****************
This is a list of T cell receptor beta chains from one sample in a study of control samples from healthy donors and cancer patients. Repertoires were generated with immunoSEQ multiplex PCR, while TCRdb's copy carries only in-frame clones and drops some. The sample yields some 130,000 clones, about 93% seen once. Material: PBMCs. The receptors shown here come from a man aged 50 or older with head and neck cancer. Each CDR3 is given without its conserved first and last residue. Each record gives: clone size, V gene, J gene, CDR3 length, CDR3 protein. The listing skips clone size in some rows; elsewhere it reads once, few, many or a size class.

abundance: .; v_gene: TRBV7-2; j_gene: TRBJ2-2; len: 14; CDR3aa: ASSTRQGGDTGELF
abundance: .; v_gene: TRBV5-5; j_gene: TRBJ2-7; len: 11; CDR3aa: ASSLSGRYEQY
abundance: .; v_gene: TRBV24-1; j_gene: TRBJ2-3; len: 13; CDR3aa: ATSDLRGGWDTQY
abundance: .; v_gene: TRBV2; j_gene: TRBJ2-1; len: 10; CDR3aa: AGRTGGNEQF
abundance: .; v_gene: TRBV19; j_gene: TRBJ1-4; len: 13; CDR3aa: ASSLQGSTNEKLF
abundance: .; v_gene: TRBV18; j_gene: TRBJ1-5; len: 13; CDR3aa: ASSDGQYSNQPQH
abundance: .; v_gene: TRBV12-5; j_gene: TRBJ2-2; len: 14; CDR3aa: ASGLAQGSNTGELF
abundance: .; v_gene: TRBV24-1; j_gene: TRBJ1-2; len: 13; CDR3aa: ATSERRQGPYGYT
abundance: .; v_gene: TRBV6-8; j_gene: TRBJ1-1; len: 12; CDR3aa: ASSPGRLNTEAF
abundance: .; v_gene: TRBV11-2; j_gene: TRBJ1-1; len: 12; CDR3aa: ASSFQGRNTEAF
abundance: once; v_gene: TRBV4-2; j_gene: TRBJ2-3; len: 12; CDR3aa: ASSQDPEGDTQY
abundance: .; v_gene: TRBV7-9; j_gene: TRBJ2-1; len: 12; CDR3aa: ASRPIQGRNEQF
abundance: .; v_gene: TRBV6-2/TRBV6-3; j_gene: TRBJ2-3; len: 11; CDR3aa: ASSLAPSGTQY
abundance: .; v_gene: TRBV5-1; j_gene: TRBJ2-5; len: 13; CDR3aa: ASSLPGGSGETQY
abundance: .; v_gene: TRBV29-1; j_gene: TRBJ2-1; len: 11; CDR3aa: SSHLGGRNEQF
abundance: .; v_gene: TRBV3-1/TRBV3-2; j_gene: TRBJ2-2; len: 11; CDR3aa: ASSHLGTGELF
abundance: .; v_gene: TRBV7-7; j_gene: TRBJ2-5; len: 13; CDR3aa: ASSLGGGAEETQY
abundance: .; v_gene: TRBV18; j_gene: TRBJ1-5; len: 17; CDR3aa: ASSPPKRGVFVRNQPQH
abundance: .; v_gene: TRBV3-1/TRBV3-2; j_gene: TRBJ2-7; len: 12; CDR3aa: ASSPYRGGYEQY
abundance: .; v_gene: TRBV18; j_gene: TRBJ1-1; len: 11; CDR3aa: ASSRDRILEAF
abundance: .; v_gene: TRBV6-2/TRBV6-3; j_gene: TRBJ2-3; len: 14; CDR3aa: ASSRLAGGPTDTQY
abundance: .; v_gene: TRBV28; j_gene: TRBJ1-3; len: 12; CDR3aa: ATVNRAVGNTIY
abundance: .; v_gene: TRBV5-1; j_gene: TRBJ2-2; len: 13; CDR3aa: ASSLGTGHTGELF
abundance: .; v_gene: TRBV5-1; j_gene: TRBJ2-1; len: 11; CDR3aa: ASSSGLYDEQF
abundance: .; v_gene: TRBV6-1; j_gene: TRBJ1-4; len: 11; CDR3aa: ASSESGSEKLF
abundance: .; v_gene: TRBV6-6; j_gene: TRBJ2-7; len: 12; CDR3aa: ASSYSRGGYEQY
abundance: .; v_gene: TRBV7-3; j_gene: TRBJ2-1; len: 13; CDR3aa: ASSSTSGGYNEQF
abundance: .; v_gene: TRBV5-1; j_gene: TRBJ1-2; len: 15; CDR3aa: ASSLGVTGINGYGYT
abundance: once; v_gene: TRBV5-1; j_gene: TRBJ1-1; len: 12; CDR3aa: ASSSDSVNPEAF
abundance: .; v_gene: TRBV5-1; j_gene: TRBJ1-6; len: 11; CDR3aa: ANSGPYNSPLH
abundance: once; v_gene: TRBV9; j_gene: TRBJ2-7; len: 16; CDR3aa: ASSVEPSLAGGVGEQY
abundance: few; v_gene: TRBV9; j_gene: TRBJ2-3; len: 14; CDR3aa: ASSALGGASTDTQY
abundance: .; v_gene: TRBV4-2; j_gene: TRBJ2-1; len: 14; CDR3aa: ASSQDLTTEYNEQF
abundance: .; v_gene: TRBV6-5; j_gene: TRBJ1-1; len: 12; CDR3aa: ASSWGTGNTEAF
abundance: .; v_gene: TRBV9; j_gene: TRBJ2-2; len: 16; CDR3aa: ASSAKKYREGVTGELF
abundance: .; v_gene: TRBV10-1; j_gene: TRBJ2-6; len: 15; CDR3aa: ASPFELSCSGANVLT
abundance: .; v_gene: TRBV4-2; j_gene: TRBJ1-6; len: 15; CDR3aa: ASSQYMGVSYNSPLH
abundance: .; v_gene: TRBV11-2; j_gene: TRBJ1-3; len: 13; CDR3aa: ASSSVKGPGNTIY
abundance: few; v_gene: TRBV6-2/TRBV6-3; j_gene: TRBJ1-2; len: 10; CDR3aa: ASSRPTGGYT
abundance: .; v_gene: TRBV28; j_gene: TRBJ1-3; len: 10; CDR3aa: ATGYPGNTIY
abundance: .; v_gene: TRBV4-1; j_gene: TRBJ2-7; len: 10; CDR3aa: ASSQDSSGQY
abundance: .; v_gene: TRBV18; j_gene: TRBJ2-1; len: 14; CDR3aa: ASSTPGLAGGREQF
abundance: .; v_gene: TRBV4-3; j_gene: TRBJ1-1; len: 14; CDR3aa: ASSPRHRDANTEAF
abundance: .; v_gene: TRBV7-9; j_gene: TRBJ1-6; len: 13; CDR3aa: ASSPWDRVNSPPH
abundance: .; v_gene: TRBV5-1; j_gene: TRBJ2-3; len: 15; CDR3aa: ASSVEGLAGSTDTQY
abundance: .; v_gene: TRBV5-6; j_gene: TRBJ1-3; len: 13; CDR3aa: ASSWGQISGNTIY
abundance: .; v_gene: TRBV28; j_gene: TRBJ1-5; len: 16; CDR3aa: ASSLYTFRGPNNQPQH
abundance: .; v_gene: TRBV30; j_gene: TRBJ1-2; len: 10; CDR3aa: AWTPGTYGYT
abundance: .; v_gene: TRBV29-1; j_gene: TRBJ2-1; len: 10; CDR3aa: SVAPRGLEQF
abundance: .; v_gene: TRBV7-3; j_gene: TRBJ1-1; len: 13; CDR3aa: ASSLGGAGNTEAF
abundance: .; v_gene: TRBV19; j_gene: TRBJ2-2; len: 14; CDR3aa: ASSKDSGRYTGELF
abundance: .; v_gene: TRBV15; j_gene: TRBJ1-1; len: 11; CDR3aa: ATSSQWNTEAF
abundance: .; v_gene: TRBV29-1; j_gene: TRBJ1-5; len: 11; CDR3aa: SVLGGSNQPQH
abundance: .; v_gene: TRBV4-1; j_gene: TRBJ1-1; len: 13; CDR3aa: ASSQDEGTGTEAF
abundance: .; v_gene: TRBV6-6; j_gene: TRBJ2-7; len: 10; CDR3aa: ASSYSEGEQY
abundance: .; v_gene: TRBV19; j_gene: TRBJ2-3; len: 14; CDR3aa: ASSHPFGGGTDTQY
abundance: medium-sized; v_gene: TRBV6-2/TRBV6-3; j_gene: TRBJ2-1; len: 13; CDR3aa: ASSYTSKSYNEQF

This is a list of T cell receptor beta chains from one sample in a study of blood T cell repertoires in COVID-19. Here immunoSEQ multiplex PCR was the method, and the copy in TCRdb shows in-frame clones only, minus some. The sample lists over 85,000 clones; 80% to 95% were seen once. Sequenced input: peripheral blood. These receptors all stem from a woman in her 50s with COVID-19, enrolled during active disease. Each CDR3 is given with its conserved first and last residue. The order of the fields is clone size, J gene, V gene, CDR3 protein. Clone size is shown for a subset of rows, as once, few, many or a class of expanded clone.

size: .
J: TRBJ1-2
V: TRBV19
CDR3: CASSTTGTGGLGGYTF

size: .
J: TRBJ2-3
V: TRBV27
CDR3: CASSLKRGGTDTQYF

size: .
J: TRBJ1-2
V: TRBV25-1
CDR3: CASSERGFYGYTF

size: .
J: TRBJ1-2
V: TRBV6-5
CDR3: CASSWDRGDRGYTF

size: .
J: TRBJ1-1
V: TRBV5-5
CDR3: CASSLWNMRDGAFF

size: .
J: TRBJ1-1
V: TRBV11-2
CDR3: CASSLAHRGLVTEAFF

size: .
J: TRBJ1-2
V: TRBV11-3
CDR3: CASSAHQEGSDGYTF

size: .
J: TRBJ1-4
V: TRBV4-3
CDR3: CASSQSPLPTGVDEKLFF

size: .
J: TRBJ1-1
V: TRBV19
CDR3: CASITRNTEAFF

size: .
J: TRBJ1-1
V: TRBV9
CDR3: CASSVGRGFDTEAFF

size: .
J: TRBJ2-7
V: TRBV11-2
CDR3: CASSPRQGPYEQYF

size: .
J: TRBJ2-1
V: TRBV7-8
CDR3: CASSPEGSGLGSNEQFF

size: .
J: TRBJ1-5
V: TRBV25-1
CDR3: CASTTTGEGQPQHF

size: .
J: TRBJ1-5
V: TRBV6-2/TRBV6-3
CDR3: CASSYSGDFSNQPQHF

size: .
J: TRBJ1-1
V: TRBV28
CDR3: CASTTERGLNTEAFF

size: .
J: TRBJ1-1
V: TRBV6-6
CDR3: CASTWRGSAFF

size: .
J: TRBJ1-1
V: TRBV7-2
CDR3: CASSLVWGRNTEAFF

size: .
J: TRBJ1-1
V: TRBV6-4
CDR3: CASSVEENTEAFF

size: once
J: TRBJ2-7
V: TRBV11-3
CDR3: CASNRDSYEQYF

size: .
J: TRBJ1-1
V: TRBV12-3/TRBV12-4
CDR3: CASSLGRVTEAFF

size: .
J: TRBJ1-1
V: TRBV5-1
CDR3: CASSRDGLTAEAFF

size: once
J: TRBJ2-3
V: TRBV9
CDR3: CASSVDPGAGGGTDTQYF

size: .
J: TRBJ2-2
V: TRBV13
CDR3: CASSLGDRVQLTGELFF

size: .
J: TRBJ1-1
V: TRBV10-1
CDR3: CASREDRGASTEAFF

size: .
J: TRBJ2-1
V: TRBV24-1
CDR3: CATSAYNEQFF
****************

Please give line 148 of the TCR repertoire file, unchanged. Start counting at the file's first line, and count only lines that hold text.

size: .